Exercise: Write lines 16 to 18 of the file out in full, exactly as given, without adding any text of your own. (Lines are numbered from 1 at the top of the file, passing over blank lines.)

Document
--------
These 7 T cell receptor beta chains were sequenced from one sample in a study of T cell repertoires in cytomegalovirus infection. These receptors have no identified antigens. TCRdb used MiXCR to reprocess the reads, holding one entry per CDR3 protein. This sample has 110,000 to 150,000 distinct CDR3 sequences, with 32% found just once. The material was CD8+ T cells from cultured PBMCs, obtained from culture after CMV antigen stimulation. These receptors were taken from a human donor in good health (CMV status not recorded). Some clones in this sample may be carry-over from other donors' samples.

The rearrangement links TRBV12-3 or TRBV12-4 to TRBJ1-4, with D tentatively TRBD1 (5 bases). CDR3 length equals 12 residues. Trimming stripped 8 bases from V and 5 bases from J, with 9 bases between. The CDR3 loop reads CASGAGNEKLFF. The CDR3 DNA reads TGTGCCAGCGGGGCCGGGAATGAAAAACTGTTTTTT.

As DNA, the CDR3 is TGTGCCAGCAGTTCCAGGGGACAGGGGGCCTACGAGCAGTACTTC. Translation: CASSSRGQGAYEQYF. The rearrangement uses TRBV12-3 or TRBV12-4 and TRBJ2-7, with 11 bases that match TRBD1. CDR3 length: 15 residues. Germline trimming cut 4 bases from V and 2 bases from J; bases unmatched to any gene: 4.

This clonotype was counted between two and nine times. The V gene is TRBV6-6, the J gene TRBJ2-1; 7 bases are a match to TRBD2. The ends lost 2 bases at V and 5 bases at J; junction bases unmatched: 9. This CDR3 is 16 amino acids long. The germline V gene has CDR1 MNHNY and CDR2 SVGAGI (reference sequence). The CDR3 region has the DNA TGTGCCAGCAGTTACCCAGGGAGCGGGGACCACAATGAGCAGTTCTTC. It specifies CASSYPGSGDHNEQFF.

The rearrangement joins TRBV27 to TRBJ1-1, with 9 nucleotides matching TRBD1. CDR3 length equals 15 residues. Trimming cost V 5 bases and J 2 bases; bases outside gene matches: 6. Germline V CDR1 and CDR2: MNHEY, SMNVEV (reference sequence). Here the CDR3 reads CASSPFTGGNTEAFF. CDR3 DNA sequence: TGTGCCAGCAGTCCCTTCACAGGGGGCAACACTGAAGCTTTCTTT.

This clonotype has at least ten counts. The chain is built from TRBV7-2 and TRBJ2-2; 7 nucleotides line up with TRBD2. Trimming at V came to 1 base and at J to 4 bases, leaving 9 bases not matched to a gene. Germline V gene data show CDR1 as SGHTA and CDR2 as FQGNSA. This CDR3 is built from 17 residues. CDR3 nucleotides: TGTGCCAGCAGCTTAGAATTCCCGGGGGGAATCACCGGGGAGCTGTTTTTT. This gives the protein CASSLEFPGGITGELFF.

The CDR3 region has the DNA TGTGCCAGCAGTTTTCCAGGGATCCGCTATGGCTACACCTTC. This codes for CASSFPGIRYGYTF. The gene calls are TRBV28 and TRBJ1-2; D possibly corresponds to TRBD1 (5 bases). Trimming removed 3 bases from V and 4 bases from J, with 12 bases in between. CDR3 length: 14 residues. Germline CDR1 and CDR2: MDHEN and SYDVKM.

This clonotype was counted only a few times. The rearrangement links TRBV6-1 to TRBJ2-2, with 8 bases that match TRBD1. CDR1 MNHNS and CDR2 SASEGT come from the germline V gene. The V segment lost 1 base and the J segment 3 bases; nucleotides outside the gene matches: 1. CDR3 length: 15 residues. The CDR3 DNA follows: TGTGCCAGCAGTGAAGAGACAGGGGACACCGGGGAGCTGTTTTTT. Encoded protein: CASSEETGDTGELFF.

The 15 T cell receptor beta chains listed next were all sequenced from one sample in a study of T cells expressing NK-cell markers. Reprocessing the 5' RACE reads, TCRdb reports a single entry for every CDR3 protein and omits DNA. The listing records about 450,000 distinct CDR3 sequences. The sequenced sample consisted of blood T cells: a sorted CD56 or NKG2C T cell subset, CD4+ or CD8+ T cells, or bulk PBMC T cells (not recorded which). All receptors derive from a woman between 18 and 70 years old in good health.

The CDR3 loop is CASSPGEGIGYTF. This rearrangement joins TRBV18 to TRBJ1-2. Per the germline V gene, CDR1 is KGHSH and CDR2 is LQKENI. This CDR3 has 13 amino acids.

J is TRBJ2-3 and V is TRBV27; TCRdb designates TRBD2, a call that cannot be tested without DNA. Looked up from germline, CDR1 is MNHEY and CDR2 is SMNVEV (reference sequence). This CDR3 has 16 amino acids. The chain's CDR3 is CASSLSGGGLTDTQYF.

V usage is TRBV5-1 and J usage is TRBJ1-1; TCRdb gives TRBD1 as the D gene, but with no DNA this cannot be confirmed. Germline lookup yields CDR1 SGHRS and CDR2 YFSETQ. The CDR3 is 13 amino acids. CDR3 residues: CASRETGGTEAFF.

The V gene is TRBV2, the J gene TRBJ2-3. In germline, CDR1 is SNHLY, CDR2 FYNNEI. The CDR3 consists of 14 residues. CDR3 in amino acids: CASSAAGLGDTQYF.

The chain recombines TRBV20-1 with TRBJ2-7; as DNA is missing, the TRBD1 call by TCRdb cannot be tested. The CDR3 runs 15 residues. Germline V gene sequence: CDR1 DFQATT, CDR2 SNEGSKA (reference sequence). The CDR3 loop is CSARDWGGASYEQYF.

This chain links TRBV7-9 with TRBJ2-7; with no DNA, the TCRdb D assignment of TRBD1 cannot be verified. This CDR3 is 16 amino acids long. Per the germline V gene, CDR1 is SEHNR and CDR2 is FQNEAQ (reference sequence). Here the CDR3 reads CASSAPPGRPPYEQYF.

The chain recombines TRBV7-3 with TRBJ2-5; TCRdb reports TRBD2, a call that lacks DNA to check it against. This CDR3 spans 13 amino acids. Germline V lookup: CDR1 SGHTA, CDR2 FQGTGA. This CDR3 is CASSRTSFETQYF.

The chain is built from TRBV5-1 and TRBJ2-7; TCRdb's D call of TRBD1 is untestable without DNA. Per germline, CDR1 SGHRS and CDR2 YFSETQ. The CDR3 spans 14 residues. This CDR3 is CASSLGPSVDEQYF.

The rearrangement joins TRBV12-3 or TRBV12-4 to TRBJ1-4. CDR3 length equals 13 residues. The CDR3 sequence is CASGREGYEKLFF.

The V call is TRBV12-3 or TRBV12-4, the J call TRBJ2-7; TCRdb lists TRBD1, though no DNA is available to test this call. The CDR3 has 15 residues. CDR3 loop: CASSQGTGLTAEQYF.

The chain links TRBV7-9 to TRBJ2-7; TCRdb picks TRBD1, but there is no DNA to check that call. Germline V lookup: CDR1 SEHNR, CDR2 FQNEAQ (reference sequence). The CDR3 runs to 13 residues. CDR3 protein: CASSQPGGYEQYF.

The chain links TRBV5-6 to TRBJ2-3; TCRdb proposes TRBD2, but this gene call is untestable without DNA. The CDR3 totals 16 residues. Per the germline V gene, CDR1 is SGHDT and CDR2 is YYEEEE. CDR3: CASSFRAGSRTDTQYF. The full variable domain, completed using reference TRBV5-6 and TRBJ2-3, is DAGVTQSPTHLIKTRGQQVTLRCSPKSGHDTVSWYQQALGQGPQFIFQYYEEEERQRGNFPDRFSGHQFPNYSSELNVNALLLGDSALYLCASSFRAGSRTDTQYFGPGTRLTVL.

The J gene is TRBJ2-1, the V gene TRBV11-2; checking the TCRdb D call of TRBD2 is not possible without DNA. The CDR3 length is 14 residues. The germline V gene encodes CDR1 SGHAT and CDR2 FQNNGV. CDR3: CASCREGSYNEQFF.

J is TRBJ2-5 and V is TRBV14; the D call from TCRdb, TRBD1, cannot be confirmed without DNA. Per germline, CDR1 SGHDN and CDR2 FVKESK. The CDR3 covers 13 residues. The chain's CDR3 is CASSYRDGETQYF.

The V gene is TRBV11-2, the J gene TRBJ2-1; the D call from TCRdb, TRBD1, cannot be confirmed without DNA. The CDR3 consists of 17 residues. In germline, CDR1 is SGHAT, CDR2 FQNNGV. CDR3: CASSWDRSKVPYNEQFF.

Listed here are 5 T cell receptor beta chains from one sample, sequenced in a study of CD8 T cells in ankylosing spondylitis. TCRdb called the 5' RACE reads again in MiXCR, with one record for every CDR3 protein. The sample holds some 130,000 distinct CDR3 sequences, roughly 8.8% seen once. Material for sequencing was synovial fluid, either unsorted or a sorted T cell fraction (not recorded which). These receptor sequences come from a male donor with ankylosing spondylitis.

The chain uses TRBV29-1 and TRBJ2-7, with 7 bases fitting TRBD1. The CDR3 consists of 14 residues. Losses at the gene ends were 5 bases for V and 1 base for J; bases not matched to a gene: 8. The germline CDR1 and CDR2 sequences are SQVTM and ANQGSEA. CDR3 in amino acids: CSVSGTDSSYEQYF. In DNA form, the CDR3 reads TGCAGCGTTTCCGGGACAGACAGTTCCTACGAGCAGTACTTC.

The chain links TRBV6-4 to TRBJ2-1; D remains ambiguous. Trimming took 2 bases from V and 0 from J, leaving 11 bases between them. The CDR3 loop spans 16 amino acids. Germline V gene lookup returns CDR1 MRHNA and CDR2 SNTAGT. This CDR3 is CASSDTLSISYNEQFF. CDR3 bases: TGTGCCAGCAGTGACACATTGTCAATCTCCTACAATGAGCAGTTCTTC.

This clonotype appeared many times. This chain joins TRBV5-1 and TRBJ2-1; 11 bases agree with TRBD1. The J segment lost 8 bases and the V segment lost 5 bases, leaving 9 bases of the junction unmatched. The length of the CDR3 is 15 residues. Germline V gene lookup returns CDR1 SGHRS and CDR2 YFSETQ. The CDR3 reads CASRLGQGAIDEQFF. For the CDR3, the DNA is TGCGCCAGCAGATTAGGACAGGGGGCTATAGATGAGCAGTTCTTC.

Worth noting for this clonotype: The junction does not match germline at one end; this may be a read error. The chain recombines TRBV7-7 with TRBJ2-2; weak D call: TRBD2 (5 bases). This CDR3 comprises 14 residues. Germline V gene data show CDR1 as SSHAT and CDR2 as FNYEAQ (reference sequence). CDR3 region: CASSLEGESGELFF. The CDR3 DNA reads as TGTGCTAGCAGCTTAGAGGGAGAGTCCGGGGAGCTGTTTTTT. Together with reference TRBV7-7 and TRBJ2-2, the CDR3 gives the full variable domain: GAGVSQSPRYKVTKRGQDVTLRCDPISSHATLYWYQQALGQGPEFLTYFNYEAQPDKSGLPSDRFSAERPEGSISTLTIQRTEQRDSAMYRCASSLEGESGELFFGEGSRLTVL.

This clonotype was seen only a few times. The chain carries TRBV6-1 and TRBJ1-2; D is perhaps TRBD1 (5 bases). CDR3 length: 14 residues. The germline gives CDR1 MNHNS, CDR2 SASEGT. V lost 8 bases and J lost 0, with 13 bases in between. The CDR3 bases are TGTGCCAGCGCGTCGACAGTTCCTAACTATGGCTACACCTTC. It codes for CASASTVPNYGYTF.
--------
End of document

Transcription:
The chain recombines TRBV7-3 with TRBJ2-5; TCRdb reports TRBD2, a call that lacks DNA to check it against. This CDR3 spans 13 amino acids. Germline V lookup: CDR1 SGHTA, CDR2 FQGTGA. This CDR3 is CASSRTSFETQYF.

The chain is built from TRBV5-1 and TRBJ2-7; TCRdb's D call of TRBD1 is untestable without DNA. Per germline, CDR1 SGHRS and CDR2 YFSETQ. The CDR3 spans 14 residues. This CDR3 is CASSLGPSVDEQYF.

The rearrangement joins TRBV12-3 or TRBV12-4 to TRBJ1-4. CDR3 length equals 13 residues. The CDR3 sequence is CASGREGYEKLFF.